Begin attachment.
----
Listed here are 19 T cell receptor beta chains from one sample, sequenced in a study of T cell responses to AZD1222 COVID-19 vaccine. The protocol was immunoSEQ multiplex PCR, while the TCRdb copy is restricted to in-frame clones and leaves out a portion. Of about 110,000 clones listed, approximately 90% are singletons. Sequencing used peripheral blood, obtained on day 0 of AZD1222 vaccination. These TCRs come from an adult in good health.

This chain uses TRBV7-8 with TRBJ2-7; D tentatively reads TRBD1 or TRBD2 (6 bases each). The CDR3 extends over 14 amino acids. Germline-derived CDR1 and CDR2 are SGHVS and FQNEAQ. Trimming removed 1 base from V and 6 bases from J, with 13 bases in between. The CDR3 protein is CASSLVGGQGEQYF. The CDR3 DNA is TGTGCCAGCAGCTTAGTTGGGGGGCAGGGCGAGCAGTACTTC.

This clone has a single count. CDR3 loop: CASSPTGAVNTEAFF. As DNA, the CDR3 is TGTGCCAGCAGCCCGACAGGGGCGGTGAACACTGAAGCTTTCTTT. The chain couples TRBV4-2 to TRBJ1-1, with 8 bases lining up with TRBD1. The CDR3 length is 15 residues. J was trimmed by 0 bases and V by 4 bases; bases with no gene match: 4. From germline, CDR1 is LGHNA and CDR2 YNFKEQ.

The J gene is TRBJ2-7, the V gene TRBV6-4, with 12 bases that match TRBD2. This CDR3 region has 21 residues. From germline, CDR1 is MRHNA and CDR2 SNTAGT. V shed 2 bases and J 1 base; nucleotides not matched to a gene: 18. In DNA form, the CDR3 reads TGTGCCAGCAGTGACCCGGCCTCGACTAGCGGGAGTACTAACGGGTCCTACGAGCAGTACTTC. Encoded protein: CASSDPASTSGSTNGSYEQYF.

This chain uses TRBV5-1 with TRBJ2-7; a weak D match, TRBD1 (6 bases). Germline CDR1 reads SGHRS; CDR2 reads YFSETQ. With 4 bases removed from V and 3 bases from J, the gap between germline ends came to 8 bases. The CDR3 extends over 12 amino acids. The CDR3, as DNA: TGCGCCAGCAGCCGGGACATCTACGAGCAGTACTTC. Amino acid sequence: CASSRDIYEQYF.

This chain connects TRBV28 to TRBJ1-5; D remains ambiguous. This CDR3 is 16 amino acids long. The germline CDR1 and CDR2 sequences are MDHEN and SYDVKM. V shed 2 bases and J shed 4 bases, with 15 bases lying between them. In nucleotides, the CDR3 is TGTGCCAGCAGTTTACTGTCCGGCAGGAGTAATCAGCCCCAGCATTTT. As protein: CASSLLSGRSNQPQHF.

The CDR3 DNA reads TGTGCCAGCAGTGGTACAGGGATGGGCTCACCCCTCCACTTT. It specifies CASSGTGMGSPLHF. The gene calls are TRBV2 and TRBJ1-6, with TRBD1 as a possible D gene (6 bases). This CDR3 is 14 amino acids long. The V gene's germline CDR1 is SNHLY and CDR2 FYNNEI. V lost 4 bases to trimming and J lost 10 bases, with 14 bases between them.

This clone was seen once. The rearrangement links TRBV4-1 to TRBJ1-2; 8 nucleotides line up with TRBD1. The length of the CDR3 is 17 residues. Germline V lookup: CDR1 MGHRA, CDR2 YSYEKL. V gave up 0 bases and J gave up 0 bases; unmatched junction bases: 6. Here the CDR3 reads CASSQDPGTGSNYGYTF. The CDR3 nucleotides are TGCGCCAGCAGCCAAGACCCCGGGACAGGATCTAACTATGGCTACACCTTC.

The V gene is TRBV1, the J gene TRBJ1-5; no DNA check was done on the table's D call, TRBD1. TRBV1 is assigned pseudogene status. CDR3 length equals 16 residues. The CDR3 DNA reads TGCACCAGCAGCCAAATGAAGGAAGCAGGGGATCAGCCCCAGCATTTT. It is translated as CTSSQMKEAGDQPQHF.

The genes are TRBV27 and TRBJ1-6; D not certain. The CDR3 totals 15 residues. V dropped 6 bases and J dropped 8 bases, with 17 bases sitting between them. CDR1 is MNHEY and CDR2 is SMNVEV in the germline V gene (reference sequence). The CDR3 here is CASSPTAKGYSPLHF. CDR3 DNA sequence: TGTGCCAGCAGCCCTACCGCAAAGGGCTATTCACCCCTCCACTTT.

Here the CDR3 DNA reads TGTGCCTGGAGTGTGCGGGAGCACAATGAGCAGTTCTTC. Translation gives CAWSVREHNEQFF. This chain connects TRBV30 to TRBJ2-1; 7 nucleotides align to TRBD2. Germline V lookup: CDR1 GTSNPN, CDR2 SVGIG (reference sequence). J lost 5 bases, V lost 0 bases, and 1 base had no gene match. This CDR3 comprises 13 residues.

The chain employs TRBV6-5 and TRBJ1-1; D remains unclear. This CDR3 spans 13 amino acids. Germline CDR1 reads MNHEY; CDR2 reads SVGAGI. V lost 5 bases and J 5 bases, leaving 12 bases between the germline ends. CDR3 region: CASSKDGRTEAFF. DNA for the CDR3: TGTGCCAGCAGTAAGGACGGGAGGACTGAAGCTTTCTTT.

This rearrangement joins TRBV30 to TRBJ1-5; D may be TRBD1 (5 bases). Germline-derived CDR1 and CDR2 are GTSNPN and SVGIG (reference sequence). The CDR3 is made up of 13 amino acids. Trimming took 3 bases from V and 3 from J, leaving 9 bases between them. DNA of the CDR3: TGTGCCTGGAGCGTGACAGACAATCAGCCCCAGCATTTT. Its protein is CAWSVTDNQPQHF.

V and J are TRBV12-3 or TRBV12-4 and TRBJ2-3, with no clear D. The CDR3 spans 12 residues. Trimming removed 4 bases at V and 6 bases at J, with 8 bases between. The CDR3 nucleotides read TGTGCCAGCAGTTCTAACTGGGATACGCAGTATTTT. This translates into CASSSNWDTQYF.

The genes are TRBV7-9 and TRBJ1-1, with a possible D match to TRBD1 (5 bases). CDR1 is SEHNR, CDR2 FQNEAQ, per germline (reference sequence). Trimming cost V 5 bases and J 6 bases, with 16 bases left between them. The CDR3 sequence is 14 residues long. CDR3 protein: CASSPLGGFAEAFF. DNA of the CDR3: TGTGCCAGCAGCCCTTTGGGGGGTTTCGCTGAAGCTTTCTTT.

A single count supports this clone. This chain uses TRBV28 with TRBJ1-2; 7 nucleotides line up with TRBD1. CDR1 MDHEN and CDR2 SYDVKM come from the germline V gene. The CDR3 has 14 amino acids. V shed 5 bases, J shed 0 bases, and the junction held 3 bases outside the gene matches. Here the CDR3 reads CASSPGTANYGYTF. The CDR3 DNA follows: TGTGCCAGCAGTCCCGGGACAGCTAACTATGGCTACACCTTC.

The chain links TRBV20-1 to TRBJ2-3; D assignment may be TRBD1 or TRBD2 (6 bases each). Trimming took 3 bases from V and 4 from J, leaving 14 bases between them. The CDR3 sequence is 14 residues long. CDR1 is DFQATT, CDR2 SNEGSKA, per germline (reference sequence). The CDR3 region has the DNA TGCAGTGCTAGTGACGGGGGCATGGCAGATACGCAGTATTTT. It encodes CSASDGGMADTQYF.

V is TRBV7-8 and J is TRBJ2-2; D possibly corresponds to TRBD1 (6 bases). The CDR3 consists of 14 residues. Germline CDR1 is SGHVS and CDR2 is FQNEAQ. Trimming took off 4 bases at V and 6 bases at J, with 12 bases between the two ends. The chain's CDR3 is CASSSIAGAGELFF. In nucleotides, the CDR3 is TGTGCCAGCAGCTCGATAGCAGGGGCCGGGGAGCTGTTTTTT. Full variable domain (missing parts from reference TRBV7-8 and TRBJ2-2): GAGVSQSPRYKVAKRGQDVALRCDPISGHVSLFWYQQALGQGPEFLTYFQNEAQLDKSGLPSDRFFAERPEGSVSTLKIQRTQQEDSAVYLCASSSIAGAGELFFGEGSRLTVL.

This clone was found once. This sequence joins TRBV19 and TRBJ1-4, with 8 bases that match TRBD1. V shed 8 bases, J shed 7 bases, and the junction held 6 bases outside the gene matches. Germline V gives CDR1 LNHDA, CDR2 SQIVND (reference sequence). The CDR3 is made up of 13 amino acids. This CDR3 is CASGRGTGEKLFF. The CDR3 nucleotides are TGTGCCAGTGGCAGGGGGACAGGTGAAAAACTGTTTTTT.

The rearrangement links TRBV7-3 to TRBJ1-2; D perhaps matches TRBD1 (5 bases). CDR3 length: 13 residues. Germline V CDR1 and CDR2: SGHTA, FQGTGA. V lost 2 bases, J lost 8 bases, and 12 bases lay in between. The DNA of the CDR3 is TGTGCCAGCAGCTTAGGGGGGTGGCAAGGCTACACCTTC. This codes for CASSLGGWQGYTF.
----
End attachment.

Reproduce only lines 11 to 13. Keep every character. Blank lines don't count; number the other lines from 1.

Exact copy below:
Here the CDR3 DNA reads TGTGCCTGGAGTGTGCGGGAGCACAATGAGCAGTTCTTC. Translation gives CAWSVREHNEQFF. This chain connects TRBV30 to TRBJ2-1; 7 nucleotides align to TRBD2. Germline V lookup: CDR1 GTSNPN, CDR2 SVGIG (reference sequence). J lost 5 bases, V lost 0 bases, and 1 base had no gene match. This CDR3 comprises 13 residues.

The chain employs TRBV6-5 and TRBJ1-1; D remains unclear. This CDR3 spans 13 amino acids. Germline CDR1 reads MNHEY; CDR2 reads SVGAGI. V lost 5 bases and J 5 bases, leaving 12 bases between the germline ends. CDR3 region: CASSKDGRTEAFF. DNA for the CDR3: TGTGCCAGCAGTAAGGACGGGAGGACTGAAGCTTTCTTT.

This rearrangement joins TRBV30 to TRBJ1-5; D may be TRBD1 (5 bases). Germline-derived CDR1 and CDR2 are GTSNPN and SVGIG (reference sequence). The CDR3 is made up of 13 amino acids. Trimming took 3 bases from V and 3 from J, leaving 9 bases between them. DNA of the CDR3: TGTGCCTGGAGCGTGACAGACAATCAGCCCCAGCATTTT. Its protein is CAWSVTDNQPQHF.